Study Chinese in China: how to get prepared
How do you prepare to leave your country to go study Chinese in China? Learning Chinese to a proficiency level is a real challenge. I’ve written this post to give you a bit of inspiration and advice while you prepare for taking the same life-changing decision which in 2010 made me move to Fujian Province in China, where I started an intensive Chinese language course at Xiamen University. I lived in China for six years, working as an Italian and English language teacher. I wasn’t prepared to stay there that long, but I liked it so much I couldn’t even just go back to my home country. The main reason I went to China was learning Chinese. I had studied Chinese at a public university in Italy in the city where I grew up, Rome. In fact, Chinese language and culture is my major, therefore I had been studying it for quite a long time, 6 semesters… How come I had to move to China to improve my Chinese? How long does it take? And what school should you chose? I’ll cover any of those points below in the article.
STUDY CHINESE IN CHINA: WHY IT’S THE MOST EFFECTIVE WAY TO LEARN CHINESE
Studies have been showing for decades that the most efficient way to learn a new language is to push yourself into situations where understanding and speaking (as well as reading and writing) are critical to your needs and well-being. The more you expose yourself to situations which require new words and phrases, the more you need to communicate, the deeper your acquisition of language skills will be. Looking for places, buying groceries, getting to know somebody, asking for help, and looking for a new apartment for instance, all are communication skills that you’d better live than learn from books. Learning from the situations that you face in real life in a Chinese city will stimulate your long-term memory and give you the chance to get to know so many things that you cannot find in books! It can feel scary at the beginning, but you’ll find a way to adapt and learn. As humans, we have this innate capacity to learn a new language. We’ve already gone through this process when you were kids…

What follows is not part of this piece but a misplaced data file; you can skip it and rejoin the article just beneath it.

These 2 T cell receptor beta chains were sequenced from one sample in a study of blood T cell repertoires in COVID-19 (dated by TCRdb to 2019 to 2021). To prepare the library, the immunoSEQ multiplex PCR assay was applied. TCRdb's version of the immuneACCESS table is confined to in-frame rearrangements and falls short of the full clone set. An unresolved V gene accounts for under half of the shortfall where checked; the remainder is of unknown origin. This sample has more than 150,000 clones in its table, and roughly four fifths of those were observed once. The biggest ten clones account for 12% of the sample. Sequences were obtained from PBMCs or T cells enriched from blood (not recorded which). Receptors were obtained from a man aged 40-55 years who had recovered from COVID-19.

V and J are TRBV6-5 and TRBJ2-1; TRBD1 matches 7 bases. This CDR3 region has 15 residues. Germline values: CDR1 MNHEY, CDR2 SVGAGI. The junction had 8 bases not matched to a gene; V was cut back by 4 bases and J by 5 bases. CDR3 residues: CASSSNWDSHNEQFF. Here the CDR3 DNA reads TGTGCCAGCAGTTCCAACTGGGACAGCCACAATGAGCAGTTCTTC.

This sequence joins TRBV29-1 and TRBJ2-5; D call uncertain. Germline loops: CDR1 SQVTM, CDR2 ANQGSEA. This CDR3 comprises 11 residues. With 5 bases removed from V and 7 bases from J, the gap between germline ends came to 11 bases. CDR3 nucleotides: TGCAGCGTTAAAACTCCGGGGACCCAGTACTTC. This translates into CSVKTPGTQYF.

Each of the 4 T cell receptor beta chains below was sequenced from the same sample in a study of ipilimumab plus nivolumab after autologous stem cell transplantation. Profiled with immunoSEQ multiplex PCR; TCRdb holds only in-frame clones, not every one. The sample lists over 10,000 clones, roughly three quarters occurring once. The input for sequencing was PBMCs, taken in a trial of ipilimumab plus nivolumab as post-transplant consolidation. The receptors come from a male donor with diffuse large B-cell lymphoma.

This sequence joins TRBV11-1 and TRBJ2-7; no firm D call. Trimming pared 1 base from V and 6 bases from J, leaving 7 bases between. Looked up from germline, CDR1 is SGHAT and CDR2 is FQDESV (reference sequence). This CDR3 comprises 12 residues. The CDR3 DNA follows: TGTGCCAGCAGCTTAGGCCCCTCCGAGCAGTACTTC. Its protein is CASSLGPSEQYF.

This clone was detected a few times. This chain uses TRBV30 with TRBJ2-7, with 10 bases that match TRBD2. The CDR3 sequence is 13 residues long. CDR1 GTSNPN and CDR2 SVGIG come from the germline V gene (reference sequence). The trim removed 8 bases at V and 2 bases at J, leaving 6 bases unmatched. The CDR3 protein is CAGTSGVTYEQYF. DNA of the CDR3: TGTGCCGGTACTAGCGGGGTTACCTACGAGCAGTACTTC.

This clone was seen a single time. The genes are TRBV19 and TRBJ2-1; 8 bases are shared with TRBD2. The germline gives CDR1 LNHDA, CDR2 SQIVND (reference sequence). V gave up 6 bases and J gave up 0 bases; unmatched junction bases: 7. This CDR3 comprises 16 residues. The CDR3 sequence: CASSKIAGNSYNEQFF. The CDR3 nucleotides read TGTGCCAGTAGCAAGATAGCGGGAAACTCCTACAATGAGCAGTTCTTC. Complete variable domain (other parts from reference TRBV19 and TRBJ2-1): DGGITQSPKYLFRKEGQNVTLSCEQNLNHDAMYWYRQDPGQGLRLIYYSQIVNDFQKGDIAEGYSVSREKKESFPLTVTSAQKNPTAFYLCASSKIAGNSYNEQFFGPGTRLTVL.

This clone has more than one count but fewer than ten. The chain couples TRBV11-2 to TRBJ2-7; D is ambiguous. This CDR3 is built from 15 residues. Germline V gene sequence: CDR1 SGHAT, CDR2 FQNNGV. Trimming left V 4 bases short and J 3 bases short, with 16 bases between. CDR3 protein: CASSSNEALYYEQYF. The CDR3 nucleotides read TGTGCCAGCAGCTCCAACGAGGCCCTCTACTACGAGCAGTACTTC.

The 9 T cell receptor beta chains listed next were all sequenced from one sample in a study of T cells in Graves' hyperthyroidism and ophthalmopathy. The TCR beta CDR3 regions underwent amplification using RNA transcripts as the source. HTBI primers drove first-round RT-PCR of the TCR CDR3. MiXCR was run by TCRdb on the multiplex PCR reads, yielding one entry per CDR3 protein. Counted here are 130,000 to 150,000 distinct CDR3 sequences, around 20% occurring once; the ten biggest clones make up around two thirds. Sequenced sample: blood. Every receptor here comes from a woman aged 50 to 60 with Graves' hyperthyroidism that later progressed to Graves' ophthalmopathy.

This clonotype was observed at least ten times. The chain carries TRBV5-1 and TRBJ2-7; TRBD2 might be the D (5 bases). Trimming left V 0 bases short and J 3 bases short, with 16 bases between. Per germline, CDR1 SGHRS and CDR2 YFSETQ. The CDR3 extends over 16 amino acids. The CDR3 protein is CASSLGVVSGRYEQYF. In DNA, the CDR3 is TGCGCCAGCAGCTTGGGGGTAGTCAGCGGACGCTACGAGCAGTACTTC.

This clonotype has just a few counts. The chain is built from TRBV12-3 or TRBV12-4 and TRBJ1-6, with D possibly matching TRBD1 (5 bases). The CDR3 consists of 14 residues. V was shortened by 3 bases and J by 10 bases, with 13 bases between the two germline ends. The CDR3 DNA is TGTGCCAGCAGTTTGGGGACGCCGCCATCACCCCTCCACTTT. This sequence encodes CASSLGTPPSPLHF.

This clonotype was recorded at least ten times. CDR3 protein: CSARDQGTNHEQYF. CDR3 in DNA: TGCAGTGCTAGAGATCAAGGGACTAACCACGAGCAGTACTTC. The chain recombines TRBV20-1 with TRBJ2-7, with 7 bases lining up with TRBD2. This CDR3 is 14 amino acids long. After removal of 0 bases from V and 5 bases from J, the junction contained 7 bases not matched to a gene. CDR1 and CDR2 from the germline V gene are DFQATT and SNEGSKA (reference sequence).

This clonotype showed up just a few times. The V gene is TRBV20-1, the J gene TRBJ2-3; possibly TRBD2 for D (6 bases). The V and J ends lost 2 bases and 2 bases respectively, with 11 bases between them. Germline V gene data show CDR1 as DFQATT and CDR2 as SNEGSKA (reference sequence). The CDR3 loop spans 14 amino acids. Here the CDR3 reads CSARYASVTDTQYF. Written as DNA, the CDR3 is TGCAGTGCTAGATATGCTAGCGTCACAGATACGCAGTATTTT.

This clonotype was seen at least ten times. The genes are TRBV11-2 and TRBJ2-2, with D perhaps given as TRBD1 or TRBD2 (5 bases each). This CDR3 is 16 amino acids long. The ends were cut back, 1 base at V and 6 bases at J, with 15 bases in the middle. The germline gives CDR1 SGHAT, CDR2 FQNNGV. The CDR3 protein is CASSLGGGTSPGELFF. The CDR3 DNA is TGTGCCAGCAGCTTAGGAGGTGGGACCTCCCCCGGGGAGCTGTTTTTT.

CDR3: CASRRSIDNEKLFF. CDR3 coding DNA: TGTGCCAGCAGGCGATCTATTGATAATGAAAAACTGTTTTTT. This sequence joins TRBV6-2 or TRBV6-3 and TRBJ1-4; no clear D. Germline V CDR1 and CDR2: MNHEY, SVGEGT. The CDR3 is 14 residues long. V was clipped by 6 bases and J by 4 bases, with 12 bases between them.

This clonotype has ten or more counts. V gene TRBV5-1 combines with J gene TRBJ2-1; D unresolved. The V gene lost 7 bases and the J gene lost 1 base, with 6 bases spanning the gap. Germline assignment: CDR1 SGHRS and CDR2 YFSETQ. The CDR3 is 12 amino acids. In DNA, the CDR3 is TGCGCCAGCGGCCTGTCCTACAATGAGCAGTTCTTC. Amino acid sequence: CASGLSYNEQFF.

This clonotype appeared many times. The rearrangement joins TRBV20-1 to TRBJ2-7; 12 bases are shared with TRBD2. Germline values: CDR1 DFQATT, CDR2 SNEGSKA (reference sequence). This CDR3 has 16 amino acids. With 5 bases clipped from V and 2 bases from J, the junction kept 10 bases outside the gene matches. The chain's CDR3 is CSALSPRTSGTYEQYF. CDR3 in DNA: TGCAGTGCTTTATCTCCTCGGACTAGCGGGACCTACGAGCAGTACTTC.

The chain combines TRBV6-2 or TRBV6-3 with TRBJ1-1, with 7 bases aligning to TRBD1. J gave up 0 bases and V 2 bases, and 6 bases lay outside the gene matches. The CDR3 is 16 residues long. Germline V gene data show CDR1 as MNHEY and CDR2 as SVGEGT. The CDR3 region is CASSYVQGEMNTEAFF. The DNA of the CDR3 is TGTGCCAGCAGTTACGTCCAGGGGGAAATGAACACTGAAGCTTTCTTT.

How long does it take to be fluent in Chinese?
When your goal is to be fluent ( I’m speaking of the HSK level 4/5 (respectively B2/C1 of the Common European Framework of Reference for Languages), I suggest you stay in China at least two years, committing 2 to 4 hours of your daily agenda to the study of the language.
Why does it take so long?…
Some features of Chinese language
Chinese grammar is simple compared to Indo-European languages like Spanish, German or French, but Chinese words mainly are made up of only one or two syllables, and you get confused easily, thinking that many of them sound too much like each other.